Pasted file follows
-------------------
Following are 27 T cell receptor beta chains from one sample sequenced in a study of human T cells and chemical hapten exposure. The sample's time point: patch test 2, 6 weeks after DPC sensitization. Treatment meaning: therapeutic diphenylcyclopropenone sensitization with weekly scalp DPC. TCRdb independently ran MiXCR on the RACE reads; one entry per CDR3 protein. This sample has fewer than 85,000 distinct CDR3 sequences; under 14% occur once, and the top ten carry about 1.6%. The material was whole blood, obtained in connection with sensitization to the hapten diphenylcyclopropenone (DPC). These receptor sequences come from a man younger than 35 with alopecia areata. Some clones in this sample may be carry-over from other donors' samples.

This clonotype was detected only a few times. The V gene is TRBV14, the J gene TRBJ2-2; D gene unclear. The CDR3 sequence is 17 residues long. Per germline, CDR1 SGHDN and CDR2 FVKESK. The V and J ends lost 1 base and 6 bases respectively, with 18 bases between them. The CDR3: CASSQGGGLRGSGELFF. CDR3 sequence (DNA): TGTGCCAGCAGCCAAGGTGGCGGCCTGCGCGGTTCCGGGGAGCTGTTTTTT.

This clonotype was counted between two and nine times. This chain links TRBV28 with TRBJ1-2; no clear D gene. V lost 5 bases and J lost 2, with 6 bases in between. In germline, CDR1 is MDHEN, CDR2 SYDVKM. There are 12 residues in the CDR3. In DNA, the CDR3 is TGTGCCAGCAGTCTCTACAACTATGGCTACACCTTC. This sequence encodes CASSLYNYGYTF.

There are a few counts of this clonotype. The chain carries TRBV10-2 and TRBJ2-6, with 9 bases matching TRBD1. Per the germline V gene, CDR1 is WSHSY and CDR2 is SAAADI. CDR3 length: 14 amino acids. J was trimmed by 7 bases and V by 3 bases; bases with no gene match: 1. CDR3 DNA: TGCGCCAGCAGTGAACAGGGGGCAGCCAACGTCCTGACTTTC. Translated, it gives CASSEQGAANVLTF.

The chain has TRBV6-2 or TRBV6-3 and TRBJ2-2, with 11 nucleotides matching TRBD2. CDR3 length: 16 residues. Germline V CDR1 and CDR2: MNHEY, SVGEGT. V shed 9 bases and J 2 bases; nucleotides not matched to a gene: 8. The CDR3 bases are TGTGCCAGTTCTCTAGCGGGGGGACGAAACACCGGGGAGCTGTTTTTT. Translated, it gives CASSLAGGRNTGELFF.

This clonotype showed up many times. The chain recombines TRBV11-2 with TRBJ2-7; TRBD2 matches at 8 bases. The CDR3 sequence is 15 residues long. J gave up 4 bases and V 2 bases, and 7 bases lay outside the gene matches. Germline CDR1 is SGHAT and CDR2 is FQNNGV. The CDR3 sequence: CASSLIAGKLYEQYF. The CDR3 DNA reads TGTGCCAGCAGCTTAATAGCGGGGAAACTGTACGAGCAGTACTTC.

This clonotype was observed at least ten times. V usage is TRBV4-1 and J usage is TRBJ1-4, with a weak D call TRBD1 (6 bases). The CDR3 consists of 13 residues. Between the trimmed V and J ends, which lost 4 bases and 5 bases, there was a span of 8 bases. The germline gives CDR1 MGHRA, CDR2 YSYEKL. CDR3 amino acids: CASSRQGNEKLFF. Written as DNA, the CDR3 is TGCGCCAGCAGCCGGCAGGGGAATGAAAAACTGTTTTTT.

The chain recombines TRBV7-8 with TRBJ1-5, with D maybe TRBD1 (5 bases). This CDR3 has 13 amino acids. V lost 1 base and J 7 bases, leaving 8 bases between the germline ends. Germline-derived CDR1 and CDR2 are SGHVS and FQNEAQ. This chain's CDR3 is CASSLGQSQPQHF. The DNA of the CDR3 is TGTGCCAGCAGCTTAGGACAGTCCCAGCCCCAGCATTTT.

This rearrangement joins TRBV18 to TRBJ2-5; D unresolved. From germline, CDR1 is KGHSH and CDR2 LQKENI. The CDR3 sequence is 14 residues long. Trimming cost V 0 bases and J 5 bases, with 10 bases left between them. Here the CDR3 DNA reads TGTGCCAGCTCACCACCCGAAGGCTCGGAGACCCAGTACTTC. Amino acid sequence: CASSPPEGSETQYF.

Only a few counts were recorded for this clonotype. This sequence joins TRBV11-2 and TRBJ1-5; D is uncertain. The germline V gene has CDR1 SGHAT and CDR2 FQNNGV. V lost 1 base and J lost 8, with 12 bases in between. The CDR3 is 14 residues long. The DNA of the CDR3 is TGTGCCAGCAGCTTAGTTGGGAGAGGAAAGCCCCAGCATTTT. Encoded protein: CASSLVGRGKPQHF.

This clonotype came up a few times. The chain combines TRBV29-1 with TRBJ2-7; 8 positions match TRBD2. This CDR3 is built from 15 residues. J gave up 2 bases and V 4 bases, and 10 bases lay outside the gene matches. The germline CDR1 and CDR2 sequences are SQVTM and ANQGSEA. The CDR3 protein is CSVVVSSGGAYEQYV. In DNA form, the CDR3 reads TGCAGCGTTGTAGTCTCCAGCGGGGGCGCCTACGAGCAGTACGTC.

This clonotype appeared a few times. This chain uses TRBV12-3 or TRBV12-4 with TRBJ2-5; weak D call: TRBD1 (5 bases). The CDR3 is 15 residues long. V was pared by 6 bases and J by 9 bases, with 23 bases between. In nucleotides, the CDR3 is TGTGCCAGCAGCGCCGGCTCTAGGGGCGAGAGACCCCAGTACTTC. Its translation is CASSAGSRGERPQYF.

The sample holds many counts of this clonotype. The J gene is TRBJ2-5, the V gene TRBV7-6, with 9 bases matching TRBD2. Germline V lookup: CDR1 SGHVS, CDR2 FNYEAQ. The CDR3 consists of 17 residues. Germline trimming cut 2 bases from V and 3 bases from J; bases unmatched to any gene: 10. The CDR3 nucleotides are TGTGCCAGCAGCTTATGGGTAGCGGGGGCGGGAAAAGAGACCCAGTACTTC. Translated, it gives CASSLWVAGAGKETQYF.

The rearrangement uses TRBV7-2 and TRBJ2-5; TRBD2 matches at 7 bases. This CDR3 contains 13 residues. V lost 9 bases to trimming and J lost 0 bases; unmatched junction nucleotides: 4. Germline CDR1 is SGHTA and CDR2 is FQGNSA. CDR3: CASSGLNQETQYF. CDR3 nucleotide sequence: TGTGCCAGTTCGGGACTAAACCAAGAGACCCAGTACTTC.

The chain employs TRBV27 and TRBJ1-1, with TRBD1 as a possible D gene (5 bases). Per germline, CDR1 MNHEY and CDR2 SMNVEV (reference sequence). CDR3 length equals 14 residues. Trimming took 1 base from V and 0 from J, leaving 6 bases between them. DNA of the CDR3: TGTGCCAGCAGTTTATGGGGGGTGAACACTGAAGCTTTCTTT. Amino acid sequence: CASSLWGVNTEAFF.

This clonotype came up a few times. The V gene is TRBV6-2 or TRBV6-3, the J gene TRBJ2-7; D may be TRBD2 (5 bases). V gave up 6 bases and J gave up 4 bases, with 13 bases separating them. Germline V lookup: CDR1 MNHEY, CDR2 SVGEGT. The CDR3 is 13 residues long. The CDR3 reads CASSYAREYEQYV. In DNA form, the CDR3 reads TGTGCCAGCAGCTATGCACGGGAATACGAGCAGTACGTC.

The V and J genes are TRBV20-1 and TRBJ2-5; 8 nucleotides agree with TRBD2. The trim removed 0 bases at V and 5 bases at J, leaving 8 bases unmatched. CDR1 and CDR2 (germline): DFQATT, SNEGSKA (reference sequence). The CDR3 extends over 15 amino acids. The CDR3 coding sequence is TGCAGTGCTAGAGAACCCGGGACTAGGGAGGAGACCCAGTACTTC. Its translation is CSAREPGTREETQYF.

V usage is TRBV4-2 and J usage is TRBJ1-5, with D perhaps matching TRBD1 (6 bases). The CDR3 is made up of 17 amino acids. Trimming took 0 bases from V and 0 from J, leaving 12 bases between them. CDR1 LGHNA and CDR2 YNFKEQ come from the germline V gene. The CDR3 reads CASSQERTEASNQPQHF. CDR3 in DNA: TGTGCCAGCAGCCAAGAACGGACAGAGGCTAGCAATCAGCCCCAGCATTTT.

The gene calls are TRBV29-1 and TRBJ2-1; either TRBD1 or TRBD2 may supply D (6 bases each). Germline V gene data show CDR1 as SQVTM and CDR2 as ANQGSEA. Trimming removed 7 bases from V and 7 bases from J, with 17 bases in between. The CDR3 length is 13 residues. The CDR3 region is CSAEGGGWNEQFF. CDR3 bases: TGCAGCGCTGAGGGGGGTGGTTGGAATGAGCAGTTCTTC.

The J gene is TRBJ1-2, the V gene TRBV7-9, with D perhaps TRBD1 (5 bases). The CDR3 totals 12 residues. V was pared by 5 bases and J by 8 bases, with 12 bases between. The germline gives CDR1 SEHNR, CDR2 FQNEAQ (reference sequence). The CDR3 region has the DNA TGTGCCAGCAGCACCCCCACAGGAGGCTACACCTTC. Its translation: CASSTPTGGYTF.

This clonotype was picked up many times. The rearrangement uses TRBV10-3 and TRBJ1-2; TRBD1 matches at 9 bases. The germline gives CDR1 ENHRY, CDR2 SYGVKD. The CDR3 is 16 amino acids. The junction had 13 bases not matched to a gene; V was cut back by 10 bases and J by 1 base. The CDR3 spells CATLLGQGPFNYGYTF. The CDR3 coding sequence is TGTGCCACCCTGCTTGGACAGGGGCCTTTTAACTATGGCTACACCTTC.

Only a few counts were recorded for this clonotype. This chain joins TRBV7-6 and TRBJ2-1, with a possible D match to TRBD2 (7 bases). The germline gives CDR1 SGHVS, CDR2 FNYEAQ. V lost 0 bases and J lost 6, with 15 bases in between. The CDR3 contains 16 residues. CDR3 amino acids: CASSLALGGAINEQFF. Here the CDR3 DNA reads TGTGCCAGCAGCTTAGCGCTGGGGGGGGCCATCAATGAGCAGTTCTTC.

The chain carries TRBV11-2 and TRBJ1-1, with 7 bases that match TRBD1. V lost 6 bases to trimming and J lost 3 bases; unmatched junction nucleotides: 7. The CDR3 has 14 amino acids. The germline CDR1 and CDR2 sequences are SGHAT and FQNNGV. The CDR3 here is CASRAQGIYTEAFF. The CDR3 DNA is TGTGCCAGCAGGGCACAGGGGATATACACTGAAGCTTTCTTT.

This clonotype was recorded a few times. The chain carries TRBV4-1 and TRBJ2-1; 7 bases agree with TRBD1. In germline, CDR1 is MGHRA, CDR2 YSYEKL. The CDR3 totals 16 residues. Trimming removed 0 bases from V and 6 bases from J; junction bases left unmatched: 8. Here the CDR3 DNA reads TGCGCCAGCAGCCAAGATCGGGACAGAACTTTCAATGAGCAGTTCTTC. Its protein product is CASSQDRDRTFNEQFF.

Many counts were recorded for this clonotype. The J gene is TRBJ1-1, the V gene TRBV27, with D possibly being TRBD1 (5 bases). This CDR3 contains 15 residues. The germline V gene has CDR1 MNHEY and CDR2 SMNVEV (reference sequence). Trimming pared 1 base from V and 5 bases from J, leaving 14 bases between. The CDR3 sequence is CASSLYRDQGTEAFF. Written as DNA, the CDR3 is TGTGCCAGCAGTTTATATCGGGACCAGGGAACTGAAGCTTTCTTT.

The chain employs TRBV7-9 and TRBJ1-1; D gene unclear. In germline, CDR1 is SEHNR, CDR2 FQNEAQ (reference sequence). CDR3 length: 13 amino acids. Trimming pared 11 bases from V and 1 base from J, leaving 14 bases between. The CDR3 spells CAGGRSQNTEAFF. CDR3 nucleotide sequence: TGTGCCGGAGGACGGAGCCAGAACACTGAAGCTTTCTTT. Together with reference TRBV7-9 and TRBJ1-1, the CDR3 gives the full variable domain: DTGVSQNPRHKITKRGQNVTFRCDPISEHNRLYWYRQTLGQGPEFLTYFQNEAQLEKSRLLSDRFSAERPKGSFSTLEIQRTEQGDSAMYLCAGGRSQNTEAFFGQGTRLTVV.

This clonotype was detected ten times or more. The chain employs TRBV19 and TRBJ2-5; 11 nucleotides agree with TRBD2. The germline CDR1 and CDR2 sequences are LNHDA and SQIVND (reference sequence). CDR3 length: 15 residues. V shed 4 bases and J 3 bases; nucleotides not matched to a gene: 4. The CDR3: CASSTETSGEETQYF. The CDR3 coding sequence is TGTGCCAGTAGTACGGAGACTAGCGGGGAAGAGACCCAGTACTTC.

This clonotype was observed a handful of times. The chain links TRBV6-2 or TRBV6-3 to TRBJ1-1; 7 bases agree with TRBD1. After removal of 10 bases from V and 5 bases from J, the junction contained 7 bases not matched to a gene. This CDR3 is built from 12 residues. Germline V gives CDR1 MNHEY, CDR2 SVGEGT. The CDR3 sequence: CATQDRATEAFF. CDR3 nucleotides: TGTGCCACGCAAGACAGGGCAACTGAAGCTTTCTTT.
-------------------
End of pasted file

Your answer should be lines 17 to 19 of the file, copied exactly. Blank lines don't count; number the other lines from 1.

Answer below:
The V and J genes are TRBV20-1 and TRBJ2-5; 8 nucleotides agree with TRBD2. The trim removed 0 bases at V and 5 bases at J, leaving 8 bases unmatched. CDR1 and CDR2 (germline): DFQATT, SNEGSKA (reference sequence). The CDR3 extends over 15 amino acids. The CDR3 coding sequence is TGCAGTGCTAGAGAACCCGGGACTAGGGAGGAGACCCAGTACTTC. Its translation is CSAREPGTREETQYF.

V usage is TRBV4-2 and J usage is TRBJ1-5, with D perhaps matching TRBD1 (6 bases). The CDR3 is made up of 17 amino acids. Trimming took 0 bases from V and 0 from J, leaving 12 bases between them. CDR1 LGHNA and CDR2 YNFKEQ come from the germline V gene. The CDR3 reads CASSQERTEASNQPQHF. CDR3 in DNA: TGTGCCAGCAGCCAAGAACGGACAGAGGCTAGCAATCAGCCCCAGCATTTT.

The gene calls are TRBV29-1 and TRBJ2-1; either TRBD1 or TRBD2 may supply D (6 bases each). Germline V gene data show CDR1 as SQVTM and CDR2 as ANQGSEA. Trimming removed 7 bases from V and 7 bases from J, with 17 bases in between. The CDR3 length is 13 residues. The CDR3 region is CSAEGGGWNEQFF. CDR3 bases: TGCAGCGCTGAGGGGGGTGGTTGGAATGAGCAGTTCTTC.